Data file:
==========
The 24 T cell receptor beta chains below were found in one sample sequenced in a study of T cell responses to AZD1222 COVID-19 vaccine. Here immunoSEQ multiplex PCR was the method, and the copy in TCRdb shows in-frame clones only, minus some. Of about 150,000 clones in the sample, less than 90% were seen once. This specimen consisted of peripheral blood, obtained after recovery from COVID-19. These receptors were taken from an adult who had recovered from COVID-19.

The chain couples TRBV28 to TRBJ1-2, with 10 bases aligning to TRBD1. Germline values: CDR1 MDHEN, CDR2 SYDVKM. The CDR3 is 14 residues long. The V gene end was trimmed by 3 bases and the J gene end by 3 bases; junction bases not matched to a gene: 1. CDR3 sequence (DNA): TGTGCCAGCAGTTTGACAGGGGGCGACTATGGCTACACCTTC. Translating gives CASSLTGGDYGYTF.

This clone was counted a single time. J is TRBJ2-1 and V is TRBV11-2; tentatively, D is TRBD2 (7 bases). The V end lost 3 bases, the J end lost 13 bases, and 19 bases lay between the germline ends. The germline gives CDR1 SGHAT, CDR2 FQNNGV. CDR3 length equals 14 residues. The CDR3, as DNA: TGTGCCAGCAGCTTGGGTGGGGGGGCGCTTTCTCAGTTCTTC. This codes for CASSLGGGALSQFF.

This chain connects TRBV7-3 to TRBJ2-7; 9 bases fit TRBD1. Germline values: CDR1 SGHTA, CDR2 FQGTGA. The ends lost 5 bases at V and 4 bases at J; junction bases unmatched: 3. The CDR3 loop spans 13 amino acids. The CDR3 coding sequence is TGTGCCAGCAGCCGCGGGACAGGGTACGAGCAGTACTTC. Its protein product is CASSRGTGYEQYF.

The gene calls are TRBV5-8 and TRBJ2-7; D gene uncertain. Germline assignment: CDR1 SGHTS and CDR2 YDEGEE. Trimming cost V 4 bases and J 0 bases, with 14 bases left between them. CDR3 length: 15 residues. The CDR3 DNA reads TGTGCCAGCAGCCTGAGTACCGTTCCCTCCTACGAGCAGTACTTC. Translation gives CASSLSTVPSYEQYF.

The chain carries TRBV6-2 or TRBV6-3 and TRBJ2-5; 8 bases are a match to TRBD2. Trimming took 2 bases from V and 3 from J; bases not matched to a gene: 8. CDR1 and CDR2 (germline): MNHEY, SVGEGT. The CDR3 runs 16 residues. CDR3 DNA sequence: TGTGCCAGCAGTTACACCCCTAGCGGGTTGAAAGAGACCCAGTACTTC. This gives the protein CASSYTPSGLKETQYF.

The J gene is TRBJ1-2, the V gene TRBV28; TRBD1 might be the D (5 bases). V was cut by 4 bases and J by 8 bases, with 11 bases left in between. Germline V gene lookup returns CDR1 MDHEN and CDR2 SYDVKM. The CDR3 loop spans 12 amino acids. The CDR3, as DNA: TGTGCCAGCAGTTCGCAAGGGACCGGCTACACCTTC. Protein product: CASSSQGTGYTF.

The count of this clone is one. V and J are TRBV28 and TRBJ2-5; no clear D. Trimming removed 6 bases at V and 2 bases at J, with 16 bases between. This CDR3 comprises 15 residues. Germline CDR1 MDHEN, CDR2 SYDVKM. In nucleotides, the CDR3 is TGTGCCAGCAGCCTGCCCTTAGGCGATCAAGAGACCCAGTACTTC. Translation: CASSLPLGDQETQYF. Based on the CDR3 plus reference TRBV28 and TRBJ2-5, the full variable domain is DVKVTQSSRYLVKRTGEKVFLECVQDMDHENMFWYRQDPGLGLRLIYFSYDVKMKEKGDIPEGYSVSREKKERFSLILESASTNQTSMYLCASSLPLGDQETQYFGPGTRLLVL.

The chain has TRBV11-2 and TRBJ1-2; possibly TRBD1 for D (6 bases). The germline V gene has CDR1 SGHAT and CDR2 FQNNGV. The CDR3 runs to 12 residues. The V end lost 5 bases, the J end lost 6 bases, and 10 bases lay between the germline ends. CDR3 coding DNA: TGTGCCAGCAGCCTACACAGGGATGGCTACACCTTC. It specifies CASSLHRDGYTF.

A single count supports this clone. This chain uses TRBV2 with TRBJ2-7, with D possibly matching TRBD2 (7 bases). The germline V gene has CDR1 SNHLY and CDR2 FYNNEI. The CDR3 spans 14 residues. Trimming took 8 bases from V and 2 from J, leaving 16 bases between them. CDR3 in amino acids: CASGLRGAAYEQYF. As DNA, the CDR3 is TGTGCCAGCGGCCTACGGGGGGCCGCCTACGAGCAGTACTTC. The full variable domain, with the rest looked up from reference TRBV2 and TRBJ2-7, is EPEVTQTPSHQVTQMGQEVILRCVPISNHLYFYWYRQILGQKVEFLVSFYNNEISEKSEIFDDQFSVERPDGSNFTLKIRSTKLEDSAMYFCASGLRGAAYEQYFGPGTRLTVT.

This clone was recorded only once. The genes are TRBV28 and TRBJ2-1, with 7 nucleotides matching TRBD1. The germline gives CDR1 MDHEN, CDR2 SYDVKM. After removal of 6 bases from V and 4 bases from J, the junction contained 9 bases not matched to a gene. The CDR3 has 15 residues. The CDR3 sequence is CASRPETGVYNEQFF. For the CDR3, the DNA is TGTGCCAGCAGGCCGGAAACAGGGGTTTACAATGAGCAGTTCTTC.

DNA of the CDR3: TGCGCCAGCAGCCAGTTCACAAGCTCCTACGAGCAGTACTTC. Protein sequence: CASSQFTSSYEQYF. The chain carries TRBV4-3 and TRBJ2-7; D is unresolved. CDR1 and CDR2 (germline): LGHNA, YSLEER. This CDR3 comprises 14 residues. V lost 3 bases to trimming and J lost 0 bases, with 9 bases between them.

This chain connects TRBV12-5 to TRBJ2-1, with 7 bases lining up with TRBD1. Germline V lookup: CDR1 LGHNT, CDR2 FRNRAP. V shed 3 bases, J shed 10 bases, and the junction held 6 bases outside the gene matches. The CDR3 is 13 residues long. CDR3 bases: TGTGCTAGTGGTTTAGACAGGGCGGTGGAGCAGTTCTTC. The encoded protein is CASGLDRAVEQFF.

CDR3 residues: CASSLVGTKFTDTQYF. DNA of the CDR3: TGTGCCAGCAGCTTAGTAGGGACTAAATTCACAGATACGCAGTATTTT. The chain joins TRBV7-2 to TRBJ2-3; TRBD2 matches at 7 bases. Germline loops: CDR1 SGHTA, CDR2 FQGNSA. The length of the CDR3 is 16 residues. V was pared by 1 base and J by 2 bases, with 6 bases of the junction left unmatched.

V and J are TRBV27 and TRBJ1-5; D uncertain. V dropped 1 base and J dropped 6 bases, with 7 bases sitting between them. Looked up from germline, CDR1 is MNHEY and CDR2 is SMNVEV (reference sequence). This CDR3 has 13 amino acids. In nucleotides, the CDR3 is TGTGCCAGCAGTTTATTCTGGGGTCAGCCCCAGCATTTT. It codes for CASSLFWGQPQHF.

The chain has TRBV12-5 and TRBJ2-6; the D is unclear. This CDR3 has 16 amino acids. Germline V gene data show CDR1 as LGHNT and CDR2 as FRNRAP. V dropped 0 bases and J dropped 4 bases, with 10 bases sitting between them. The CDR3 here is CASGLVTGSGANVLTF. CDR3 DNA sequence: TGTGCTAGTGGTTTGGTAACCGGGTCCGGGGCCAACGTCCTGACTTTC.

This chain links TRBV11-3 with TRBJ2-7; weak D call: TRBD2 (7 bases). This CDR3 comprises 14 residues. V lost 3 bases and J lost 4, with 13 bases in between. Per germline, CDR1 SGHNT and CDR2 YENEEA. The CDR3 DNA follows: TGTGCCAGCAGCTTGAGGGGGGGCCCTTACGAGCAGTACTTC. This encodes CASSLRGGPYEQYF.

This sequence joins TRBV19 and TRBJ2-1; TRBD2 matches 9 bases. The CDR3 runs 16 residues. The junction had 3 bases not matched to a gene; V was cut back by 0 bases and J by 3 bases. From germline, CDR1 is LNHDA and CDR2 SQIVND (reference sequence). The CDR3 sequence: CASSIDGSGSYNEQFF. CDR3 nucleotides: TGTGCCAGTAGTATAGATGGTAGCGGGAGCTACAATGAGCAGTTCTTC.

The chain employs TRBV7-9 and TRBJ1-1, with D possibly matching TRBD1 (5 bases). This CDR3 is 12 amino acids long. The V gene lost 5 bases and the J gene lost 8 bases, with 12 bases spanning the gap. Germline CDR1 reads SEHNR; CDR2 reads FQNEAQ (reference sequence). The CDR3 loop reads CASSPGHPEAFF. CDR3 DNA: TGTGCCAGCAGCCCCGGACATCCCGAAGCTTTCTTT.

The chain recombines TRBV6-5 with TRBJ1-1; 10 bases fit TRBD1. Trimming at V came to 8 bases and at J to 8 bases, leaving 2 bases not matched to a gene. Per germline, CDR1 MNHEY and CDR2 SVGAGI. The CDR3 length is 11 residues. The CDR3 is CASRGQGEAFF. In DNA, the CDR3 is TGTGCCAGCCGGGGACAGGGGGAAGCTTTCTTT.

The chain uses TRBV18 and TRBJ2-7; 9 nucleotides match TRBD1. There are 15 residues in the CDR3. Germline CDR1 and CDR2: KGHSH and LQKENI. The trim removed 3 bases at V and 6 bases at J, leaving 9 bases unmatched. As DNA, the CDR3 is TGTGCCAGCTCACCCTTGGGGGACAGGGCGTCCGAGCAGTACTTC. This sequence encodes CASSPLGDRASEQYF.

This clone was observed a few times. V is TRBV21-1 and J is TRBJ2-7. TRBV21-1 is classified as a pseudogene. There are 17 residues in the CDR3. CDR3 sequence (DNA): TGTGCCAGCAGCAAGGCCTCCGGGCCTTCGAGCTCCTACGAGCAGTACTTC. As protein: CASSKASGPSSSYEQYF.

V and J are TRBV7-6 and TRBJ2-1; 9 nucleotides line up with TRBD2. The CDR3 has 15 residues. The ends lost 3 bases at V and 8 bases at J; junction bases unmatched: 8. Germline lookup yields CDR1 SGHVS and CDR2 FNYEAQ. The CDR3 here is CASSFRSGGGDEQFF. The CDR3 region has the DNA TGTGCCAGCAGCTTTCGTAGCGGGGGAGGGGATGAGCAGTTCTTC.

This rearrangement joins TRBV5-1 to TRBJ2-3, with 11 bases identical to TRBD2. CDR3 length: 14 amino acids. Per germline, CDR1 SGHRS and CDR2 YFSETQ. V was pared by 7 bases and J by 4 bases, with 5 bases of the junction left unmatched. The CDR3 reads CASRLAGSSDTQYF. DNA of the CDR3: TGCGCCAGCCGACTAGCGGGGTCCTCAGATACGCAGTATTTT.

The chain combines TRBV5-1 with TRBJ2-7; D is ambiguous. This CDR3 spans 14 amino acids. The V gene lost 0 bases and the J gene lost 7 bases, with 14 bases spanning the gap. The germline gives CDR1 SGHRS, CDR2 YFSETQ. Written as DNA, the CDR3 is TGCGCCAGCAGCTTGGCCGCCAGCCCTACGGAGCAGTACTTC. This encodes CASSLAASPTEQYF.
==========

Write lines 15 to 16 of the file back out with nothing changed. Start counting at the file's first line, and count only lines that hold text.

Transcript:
V and J are TRBV27 and TRBJ1-5; D uncertain. V dropped 1 base and J dropped 6 bases, with 7 bases sitting between them. Looked up from germline, CDR1 is MNHEY and CDR2 is SMNVEV (reference sequence). This CDR3 has 13 amino acids. In nucleotides, the CDR3 is TGTGCCAGCAGTTTATTCTGGGGTCAGCCCCAGCATTTT. It codes for CASSLFWGQPQHF.

The chain has TRBV12-5 and TRBJ2-6; the D is unclear. This CDR3 has 16 amino acids. Germline V gene data show CDR1 as LGHNT and CDR2 as FRNRAP. V dropped 0 bases and J dropped 4 bases, with 10 bases sitting between them. The CDR3 here is CASGLVTGSGANVLTF. CDR3 DNA sequence: TGTGCTAGTGGTTTGGTAACCGGGTCCGGGGCCAACGTCCTGACTTTC.